Title: Wilmot's Sodom, or the quintessence of debauchery Credit: Craig Young Features Tuesday 16th November 2004 - 12:00pm1100559600 Article: 483 Rights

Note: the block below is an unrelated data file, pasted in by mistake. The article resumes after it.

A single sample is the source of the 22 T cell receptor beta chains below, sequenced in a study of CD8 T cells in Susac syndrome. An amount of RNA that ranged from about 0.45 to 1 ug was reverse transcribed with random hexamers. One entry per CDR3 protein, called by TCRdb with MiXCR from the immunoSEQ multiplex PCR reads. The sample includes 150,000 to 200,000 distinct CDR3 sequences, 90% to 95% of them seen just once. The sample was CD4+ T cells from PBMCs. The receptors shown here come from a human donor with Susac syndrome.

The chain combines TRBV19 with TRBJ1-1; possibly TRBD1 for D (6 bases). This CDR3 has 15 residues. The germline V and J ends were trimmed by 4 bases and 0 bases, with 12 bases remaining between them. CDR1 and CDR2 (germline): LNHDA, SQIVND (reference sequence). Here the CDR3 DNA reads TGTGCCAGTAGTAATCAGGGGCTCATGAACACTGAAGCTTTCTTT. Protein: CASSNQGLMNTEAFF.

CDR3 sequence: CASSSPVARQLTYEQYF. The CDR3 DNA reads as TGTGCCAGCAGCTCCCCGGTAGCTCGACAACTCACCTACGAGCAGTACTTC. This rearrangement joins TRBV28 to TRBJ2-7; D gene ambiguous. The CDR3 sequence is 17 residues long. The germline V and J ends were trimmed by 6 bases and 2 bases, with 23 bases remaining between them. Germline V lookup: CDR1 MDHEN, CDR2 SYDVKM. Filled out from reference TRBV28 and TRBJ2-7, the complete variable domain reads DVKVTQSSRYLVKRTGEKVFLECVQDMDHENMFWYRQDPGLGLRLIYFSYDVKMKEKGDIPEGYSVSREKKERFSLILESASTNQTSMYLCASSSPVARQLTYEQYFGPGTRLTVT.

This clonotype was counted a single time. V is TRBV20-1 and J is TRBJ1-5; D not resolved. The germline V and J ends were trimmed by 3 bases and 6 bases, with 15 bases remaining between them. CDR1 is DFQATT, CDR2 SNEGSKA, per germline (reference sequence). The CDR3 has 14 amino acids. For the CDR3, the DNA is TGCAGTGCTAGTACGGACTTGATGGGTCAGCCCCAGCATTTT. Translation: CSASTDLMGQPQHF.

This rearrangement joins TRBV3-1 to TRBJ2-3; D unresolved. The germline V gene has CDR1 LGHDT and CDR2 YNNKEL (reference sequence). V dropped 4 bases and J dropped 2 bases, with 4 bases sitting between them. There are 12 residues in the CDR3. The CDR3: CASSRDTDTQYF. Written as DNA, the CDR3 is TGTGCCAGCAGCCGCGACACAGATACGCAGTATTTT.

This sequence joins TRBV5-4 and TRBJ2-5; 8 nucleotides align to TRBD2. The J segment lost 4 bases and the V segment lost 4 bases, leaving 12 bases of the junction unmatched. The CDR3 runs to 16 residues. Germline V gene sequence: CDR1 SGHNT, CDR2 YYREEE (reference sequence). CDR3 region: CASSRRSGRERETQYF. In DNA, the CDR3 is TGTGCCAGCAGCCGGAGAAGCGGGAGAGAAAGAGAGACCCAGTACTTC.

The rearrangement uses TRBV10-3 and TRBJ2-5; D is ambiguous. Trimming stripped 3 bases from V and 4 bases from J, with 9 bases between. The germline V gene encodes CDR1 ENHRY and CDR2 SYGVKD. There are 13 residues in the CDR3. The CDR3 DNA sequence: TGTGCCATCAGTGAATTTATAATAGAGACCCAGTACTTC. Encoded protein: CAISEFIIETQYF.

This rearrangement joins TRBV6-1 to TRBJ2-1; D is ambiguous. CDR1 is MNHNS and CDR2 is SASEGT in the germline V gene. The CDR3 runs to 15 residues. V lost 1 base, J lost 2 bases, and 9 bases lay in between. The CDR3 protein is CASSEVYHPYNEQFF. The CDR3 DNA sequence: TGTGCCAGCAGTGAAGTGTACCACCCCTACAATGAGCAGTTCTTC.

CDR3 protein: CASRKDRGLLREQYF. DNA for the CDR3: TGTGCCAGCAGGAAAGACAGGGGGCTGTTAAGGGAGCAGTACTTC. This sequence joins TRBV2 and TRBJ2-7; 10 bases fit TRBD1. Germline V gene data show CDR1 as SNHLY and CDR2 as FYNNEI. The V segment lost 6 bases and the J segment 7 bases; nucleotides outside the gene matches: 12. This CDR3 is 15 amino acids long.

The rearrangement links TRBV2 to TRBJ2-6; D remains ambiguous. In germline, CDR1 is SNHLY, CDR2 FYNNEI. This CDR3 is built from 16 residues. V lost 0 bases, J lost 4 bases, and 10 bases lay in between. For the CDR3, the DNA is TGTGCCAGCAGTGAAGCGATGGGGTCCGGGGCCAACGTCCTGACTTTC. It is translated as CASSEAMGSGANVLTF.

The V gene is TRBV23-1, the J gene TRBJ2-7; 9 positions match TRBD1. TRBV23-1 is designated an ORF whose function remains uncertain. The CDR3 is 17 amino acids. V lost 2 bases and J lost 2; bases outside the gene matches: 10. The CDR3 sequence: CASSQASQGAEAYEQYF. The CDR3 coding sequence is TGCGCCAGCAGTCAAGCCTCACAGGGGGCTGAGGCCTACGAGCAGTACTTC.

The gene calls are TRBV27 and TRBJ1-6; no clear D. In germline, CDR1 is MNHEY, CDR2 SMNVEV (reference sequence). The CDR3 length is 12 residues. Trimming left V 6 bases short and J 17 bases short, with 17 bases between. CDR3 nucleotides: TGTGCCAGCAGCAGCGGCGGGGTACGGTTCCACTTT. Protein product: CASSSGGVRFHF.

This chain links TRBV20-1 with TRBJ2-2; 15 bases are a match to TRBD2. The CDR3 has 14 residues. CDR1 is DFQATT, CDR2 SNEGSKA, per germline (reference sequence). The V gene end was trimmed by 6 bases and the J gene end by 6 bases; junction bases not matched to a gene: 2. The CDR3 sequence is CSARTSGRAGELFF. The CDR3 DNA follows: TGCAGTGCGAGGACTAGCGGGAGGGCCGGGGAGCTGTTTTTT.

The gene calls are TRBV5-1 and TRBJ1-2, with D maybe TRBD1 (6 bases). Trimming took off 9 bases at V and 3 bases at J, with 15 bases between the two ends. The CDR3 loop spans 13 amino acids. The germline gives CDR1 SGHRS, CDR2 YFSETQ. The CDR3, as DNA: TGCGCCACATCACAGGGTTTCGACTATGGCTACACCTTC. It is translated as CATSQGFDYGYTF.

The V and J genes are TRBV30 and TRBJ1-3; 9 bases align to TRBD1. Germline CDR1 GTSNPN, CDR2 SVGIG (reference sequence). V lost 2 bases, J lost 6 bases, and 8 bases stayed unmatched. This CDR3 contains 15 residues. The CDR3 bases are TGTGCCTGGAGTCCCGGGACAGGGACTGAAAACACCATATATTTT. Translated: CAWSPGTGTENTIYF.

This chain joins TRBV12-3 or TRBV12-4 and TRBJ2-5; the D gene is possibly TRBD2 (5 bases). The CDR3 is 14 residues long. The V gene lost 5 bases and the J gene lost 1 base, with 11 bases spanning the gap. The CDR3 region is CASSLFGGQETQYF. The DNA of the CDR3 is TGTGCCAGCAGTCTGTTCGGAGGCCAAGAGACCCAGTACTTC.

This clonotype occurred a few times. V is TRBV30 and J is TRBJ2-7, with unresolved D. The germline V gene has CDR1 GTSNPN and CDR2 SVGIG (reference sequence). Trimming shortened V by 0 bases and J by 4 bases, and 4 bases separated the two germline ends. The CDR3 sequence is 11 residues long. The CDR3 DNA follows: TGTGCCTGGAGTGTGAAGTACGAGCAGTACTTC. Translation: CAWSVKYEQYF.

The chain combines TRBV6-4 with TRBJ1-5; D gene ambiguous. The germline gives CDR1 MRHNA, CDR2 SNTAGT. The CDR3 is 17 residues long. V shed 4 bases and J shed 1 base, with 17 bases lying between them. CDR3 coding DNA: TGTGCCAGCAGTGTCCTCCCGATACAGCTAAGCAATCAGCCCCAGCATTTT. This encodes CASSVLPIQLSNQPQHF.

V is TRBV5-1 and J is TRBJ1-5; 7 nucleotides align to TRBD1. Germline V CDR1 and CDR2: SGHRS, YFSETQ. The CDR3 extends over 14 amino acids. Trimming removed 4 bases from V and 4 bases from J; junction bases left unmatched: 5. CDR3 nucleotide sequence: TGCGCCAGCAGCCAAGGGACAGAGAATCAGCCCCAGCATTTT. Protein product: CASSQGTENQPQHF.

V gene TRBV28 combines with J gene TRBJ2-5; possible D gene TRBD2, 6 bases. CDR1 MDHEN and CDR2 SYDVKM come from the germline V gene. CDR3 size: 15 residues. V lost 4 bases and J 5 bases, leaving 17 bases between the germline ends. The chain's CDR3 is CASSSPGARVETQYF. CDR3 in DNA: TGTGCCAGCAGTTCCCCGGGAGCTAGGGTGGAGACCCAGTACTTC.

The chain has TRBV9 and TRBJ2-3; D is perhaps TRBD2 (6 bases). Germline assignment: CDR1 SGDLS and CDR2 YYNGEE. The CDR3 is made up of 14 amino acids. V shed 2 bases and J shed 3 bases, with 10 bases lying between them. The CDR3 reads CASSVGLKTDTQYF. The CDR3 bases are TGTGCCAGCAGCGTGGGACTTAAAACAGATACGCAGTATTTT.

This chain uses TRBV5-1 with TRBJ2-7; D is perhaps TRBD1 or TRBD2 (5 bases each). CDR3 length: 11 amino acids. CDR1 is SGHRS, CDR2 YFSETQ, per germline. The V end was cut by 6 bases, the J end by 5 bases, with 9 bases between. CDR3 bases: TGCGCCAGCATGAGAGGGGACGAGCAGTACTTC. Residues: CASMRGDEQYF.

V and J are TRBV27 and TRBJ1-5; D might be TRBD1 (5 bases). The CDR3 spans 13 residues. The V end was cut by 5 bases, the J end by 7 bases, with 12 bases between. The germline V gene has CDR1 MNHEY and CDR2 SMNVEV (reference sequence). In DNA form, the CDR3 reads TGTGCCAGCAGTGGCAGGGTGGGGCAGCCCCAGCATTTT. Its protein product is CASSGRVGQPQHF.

Given TVNZ's current broadcast of Charles II, I thought I'd look into a seventeenth-century poet and man of easy virtue who appeared in last week's episode. Like a seventeenth-century Patsy Stone, John Wilmot, 2nd Earl of Rochester (1646-1679) was continually drunk or stoned onopium, cavorted naked with other male 'Ballers' in Woodstock Park, and died of tertiary syphilis. He wrote thefirst literary work to be banned on the basis of obscenity: Sodom, or the Quintessence of Debauchery (1684), albeit posthumously. This forgotten masterpiece of erotic satire was even performed privately at Court, as Charles II's Restoration was a period of liberal reaction against the prescriptive moralism of the Puritan Commonwealth of the 1650s. Sodom's list of characters includes Sodom's royal family- King Bolloxnion, Queen Cuntigratia, Prince Pricket, Princess Swivia, and Prince Pockenello. Buggeranthos is General of Sodom's Army, while Borastus is Buggermaster-General. To round off this merry crew, Fuckadilla, Officina, Cunticula and Clytoris are maids of honour. As the curtain rises on vanished Sodom, King Bolloxinion declares sodomy to be the law of the land, and turns to Prince Pockenello as his newly preferred partner. In Act II, Sodom's women find their own pleasure in sapphic relief. In Act IV, the King is still unwilling to give up the pleasures of anal sex, especially as neighbouring King Tarsehole of Gomorrah has sent him fifty studly young men as tribute slaves, while Sodom's women grow increasingly frustrated with their relative lack of stimulation and plot revolution. In Act V, Bolloxinion reaps the whirlwind and pays the price of his pride when he threatens to roger the gods themselves from the heavens, but divine retribution arrives, in the form of an epidemic of venereal disease, genital rot, and the subsequent death, insanity or diseased impotence of the royal family ensues. At which point, Sodom is incinerated due to biblical accounts of retribution, but the maids of honour have the last word as they sing exuberant praises of male and female genitalia. Sadly, it is difficult to obtain an uncensored copy of Sodom, even online, although it was performed at the Edinburgh Fringe Festival 2000. Apart from the work of (bisexual) Aphra Behn, it is somewhat more amusing than most of the tiresome Restoration 'comedies' of the late seventeenth century. It is time that this neglected if acerbic work received more attention. At least it isn't full of vicious and gratuitous violence intended to deliberately shock its audience, unlike a certain recent conservative Christian work of 'entertainment' and 'edification.' Recommended Reading: Cephas Goldworthy: The Satyr: An Account of the Life and Work of John Wilmot, 2nd Earl of Rochester: London: Weidenfeld and Nicholson: 2001. Rictor Norton: "England's First Pornographer" (1974/1998): Craig Young - 16th November 2004    
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